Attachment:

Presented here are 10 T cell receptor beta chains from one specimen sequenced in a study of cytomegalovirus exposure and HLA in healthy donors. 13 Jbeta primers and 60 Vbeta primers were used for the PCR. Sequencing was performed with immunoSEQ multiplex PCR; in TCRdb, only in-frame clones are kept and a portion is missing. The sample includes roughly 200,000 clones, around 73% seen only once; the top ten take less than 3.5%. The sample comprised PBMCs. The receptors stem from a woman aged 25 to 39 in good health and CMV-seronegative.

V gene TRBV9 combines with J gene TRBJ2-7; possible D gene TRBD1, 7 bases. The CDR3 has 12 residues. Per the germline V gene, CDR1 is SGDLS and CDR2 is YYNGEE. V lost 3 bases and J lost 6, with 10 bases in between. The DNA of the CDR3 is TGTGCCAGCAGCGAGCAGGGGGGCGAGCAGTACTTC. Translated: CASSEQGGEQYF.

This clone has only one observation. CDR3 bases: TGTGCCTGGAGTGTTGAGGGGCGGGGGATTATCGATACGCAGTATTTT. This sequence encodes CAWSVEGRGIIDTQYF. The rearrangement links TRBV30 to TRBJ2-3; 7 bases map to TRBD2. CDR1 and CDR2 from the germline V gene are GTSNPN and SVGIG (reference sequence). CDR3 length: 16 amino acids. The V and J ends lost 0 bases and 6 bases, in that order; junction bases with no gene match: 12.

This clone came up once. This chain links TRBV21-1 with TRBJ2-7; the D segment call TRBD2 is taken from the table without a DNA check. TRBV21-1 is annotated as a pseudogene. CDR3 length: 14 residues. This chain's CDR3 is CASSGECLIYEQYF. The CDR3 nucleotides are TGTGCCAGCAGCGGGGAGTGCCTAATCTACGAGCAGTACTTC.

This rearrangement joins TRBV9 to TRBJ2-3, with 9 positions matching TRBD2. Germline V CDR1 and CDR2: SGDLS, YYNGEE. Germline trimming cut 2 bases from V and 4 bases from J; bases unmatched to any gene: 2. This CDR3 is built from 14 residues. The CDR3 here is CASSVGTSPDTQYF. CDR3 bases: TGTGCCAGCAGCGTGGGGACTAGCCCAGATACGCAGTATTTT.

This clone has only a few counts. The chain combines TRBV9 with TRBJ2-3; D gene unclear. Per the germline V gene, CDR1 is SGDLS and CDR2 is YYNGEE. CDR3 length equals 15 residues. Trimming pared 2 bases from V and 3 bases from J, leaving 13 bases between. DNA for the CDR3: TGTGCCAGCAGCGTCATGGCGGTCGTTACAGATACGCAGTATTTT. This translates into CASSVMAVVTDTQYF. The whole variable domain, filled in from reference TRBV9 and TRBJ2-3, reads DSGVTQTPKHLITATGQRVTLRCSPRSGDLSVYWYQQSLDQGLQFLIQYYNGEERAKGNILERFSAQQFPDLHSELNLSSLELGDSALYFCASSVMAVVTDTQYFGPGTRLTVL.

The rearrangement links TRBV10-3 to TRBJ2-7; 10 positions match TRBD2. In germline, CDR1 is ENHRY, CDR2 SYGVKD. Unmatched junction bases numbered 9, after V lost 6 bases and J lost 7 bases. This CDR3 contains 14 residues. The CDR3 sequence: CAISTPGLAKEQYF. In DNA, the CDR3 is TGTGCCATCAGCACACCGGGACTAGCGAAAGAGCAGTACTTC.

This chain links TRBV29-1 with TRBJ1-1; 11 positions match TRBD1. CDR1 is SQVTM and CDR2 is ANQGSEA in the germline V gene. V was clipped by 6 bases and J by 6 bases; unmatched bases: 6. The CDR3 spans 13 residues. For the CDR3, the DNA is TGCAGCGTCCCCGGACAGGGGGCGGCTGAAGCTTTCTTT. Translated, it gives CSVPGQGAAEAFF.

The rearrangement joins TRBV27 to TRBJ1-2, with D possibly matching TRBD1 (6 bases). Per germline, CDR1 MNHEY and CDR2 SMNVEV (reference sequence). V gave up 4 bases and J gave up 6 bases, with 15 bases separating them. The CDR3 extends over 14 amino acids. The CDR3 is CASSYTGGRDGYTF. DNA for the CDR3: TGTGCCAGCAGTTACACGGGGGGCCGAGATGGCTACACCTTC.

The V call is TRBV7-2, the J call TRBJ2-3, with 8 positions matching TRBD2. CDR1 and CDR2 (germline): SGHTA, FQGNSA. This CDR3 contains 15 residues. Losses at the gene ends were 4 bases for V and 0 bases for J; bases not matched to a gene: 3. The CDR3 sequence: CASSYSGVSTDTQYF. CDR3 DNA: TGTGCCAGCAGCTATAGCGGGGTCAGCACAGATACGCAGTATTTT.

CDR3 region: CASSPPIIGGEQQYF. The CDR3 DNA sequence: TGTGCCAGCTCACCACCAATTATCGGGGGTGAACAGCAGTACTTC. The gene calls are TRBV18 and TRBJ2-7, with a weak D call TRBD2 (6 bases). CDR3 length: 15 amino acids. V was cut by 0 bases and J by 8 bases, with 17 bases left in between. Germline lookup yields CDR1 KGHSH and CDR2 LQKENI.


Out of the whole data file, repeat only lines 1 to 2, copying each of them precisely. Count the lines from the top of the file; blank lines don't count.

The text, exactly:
Presented here are 10 T cell receptor beta chains from one specimen sequenced in a study of cytomegalovirus exposure and HLA in healthy donors. 13 Jbeta primers and 60 Vbeta primers were used for the PCR. Sequencing was performed with immunoSEQ multiplex PCR; in TCRdb, only in-frame clones are kept and a portion is missing. The sample includes roughly 200,000 clones, around 73% seen only once; the top ten take less than 3.5%. The sample comprised PBMCs. The receptors stem from a woman aged 25 to 39 in good health and CMV-seronegative.

V gene TRBV9 combines with J gene TRBJ2-7; possible D gene TRBD1, 7 bases. The CDR3 has 12 residues. Per the germline V gene, CDR1 is SGDLS and CDR2 is YYNGEE. V lost 3 bases and J lost 6, with 10 bases in between. The DNA of the CDR3 is TGTGCCAGCAGCGAGCAGGGGGGCGAGCAGTACTTC. Translated: CASSEQGGEQYF.